ARE YOU THERE 1994? IT’S ME 1997.
Coming off the successful run of Answer Me 1997 is this drama about a group of college students living in Seoul. They are from all over the country and go through the growing pains of adjusting to a big city but also maturing into adults. They show explores the Korean fan culture and the social issues experienced by youth from 1994 and on.
Sung Na Jung (Go Ah Ra) is the outspoken, basketball fan loving, daughter of Sung Dong Il and Lee Il Hwa, who run the boarding house. When not helping around the house, Sung Dong Il coaches for the LG Twins baseball team.
Living at the house is Na Jung’s older brother and medical student, Sseu Re Ki (Jung Woo), Baseball Star Pitcher Chil Bong Yi (Yoo Yun Suk), Sam Chun Po (Kim Sung Kyun), Hae Tae (Son Ho Joon), Bing Geu Re (B1A4’s Baro), Seo Taiji fan Jo Yoon Jin (Tiny-G’s Min Do Hee).
There were many plot similarities with Answer Me 1997; the mystery husband, the deceased sibling, the gay storyline, the guy who is best friends with our female lead and the other couple pairing out of our cast of characters. I honestly found some of the plotlines to be a bit disappointing when I started the drama.
It’s hard not to compare it to the former but that’s different from comparing the two dramas as a whole than comparing this drama with the former as I’m watching it, in real time. You can make drama elements part of a franchise, like the 90’s references, celebrity cameos, the parents as vital characters, without having to copy the same dilemma and plot points. These were some things I didn’t mind at all.
Since there are a lot of plot twists and turns in this drama, I have to admit that even I didn’t know what the outcome would be. However, it felt like Lee Woo Jung just took many of the storylines in 1997 and gave them an alternative ending.
B1A4 – 그대와 함께 (With You)
In terms of the cast, the producers really got actors from all over the entertainment world. There’s the pretty starlet, film actors, supporting actors who have not been given the opportunity for starring roles and idols. The selection process was spread wide across the map. While producers initially worried that Go Ah Ra would ruin her pretty girl image playing Sung Na Jung, I was excited to see her take this role. I like Go Ah Ra and think that she’s a pretty great actress but find her a bit boring. She tackles some challenging (but hilarious) scenes in this drama and thus widens her horizons as an actress.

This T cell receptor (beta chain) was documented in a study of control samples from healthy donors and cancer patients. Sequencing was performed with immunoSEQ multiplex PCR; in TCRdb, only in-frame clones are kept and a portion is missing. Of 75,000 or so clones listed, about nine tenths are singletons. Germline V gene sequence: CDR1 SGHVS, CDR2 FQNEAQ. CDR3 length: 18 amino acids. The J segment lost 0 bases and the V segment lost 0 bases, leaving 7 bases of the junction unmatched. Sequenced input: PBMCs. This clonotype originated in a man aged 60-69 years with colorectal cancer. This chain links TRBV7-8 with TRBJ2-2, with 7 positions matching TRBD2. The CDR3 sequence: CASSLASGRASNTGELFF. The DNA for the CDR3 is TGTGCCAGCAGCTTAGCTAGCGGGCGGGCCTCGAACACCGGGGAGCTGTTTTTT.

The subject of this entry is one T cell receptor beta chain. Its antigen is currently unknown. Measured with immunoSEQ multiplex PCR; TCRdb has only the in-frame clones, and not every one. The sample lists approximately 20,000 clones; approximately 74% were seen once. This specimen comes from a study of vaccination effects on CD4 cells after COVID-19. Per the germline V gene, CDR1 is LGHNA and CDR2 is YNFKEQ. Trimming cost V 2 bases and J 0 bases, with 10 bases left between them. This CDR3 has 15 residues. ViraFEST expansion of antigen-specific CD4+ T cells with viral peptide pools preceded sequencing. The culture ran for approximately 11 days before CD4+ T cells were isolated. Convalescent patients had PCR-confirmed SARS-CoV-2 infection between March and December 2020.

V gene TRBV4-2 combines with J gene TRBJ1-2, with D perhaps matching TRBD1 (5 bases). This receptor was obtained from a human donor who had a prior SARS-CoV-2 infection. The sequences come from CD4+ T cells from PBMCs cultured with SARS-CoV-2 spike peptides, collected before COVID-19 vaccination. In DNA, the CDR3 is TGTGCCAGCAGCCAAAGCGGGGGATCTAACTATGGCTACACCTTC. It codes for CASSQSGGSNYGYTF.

The other actors are pretty much newbies for me. I’m not familiar with Jung Woo, Kim Sung Kyun (I know I need to check out Nameless Gangster but can’t quite find the time.) and Son Ho Joon but I like them in their respective roles that it makes me want to continue following their career.
While Baro didn’t amaze me with his acting, I think he did pretty well in playing Bing Geu Re. Certainly his character’s storyline had all the familiar tones of another storyline in 1997 but ended up going a totally different path. Another drama newbie is Min Do Hee who was great playing various sides to Jo Yoon Jin. She goes from being the quiet, Generation X wallflower to young adult experiencing the pressures of the IMF economic fallout.
Yoo Yun Suk is great at being instinctively in tune with the characters he is playing. The same goes for how he plays Chil Bong Yi as his crush towards Na Jung is mostly a one-side affair; he plays it with sympathy and sensitivity. Though as a side note, I can’t say the same for his real life personality. As producer/MC Lee Kyung Kyu puts it, ‘Yoo Yun Suk is perfect except for that last 1 percent.’ It’s hard to get that until you see a lengthy interview featuring Yoo Yun Suk.
My favorite thing about the drama are the references to 1990 culture. It’s a great look back to see how culture and current events influenced a generation. Although I wasn’t in college in 1994, certainly I could relate to some of the social activities that they experienced.
I also loved the OST and loved hearing new covers of old favorites. Sung Shi Kyung’s “너에게 (To You)” and B1A4’s “그대와 함께 (With You)” are still on my playlist. Plus, the slow folky “서울 이곳은 (Seoul, This Place)” is such a delicately poignant track for the series.
Despite my criticisms, I still found the drama to be a lot of fun and it left me on the edge of my seat to the very end. The writing does have a way to make you care about the characters which is very important for an ensemble drama like this. There’s a lot to love about this sequel even though it feels like much of the same from its predecessor.